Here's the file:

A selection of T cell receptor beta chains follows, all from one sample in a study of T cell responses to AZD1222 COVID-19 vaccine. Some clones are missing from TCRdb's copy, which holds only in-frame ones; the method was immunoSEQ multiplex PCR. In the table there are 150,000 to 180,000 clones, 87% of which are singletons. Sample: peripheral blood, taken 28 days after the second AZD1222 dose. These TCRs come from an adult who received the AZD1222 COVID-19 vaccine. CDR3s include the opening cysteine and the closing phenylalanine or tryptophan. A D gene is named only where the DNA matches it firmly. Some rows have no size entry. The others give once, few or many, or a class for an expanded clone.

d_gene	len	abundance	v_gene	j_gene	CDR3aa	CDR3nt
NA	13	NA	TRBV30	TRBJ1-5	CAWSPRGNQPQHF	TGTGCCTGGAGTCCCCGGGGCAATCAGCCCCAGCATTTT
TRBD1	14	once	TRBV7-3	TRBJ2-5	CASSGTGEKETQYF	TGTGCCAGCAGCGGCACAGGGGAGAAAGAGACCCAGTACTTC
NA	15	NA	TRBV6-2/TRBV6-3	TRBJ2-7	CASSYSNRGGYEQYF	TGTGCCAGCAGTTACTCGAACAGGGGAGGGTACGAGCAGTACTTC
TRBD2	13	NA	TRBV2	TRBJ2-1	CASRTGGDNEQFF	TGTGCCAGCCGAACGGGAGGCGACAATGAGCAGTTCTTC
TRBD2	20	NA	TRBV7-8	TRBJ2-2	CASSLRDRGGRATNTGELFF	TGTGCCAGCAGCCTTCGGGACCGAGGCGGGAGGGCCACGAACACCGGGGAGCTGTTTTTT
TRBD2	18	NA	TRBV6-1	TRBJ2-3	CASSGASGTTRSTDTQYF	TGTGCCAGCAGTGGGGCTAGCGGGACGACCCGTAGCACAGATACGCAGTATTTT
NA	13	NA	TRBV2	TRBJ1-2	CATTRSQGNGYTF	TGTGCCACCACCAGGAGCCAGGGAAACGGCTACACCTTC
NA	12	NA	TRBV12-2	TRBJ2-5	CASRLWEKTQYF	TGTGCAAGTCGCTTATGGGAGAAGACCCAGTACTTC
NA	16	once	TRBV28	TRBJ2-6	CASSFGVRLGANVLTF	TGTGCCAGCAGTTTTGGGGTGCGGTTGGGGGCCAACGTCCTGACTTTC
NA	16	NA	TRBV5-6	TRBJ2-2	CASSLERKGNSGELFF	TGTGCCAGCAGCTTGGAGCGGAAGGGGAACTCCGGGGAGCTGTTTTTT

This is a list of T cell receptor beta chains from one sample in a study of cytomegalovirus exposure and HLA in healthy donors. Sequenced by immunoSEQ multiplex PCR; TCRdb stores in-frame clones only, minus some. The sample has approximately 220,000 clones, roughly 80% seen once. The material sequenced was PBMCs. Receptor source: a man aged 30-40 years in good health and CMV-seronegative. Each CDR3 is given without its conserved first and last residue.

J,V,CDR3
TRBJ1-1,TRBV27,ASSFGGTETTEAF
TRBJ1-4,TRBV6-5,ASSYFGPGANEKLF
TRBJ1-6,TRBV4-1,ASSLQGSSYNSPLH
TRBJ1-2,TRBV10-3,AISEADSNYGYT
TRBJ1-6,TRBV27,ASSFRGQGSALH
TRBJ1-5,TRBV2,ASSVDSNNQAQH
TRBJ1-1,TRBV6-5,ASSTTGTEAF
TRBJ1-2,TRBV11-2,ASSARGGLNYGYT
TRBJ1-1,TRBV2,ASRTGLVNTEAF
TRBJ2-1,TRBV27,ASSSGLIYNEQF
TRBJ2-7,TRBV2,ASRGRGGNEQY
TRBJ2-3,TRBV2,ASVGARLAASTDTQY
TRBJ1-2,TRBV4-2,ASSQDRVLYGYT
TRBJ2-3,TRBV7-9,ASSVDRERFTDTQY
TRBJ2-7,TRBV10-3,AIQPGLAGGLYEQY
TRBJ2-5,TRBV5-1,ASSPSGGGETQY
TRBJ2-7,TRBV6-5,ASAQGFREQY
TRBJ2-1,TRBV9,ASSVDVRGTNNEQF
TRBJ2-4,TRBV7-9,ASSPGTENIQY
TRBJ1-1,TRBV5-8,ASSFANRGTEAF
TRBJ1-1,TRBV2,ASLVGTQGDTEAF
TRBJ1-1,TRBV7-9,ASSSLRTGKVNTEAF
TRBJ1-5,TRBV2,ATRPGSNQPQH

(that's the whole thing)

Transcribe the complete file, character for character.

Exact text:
A selection of T cell receptor beta chains follows, all from one sample in a study of T cell responses to AZD1222 COVID-19 vaccine. Some clones are missing from TCRdb's copy, which holds only in-frame ones; the method was immunoSEQ multiplex PCR. In the table there are 150,000 to 180,000 clones, 87% of which are singletons. Sample: peripheral blood, taken 28 days after the second AZD1222 dose. These TCRs come from an adult who received the AZD1222 COVID-19 vaccine. CDR3s include the opening cysteine and the closing phenylalanine or tryptophan. A D gene is named only where the DNA matches it firmly. Some rows have no size entry. The others give once, few or many, or a class for an expanded clone.

d_gene	len	abundance	v_gene	j_gene	CDR3aa	CDR3nt
NA	13	NA	TRBV30	TRBJ1-5	CAWSPRGNQPQHF	TGTGCCTGGAGTCCCCGGGGCAATCAGCCCCAGCATTTT
TRBD1	14	once	TRBV7-3	TRBJ2-5	CASSGTGEKETQYF	TGTGCCAGCAGCGGCACAGGGGAGAAAGAGACCCAGTACTTC
NA	15	NA	TRBV6-2/TRBV6-3	TRBJ2-7	CASSYSNRGGYEQYF	TGTGCCAGCAGTTACTCGAACAGGGGAGGGTACGAGCAGTACTTC
TRBD2	13	NA	TRBV2	TRBJ2-1	CASRTGGDNEQFF	TGTGCCAGCCGAACGGGAGGCGACAATGAGCAGTTCTTC
TRBD2	20	NA	TRBV7-8	TRBJ2-2	CASSLRDRGGRATNTGELFF	TGTGCCAGCAGCCTTCGGGACCGAGGCGGGAGGGCCACGAACACCGGGGAGCTGTTTTTT
TRBD2	18	NA	TRBV6-1	TRBJ2-3	CASSGASGTTRSTDTQYF	TGTGCCAGCAGTGGGGCTAGCGGGACGACCCGTAGCACAGATACGCAGTATTTT
NA	13	NA	TRBV2	TRBJ1-2	CATTRSQGNGYTF	TGTGCCACCACCAGGAGCCAGGGAAACGGCTACACCTTC
NA	12	NA	TRBV12-2	TRBJ2-5	CASRLWEKTQYF	TGTGCAAGTCGCTTATGGGAGAAGACCCAGTACTTC
NA	16	once	TRBV28	TRBJ2-6	CASSFGVRLGANVLTF	TGTGCCAGCAGTTTTGGGGTGCGGTTGGGGGCCAACGTCCTGACTTTC
NA	16	NA	TRBV5-6	TRBJ2-2	CASSLERKGNSGELFF	TGTGCCAGCAGCTTGGAGCGGAAGGGGAACTCCGGGGAGCTGTTTTTT

This is a list of T cell receptor beta chains from one sample in a study of cytomegalovirus exposure and HLA in healthy donors. Sequenced by immunoSEQ multiplex PCR; TCRdb stores in-frame clones only, minus some. The sample has approximately 220,000 clones, roughly 80% seen once. The material sequenced was PBMCs. Receptor source: a man aged 30-40 years in good health and CMV-seronegative. Each CDR3 is given without its conserved first and last residue.

J,V,CDR3
TRBJ1-1,TRBV27,ASSFGGTETTEAF
TRBJ1-4,TRBV6-5,ASSYFGPGANEKLF
TRBJ1-6,TRBV4-1,ASSLQGSSYNSPLH
TRBJ1-2,TRBV10-3,AISEADSNYGYT
TRBJ1-6,TRBV27,ASSFRGQGSALH
TRBJ1-5,TRBV2,ASSVDSNNQAQH
TRBJ1-1,TRBV6-5,ASSTTGTEAF
TRBJ1-2,TRBV11-2,ASSARGGLNYGYT
TRBJ1-1,TRBV2,ASRTGLVNTEAF
TRBJ2-1,TRBV27,ASSSGLIYNEQF
TRBJ2-7,TRBV2,ASRGRGGNEQY
TRBJ2-3,TRBV2,ASVGARLAASTDTQY
TRBJ1-2,TRBV4-2,ASSQDRVLYGYT
TRBJ2-3,TRBV7-9,ASSVDRERFTDTQY
TRBJ2-7,TRBV10-3,AIQPGLAGGLYEQY
TRBJ2-5,TRBV5-1,ASSPSGGGETQY
TRBJ2-7,TRBV6-5,ASAQGFREQY
TRBJ2-1,TRBV9,ASSVDVRGTNNEQF
TRBJ2-4,TRBV7-9,ASSPGTENIQY
TRBJ1-1,TRBV5-8,ASSFANRGTEAF
TRBJ1-1,TRBV2,ASLVGTQGDTEAF
TRBJ1-1,TRBV7-9,ASSSLRTGKVNTEAF
TRBJ1-5,TRBV2,ATRPGSNQPQH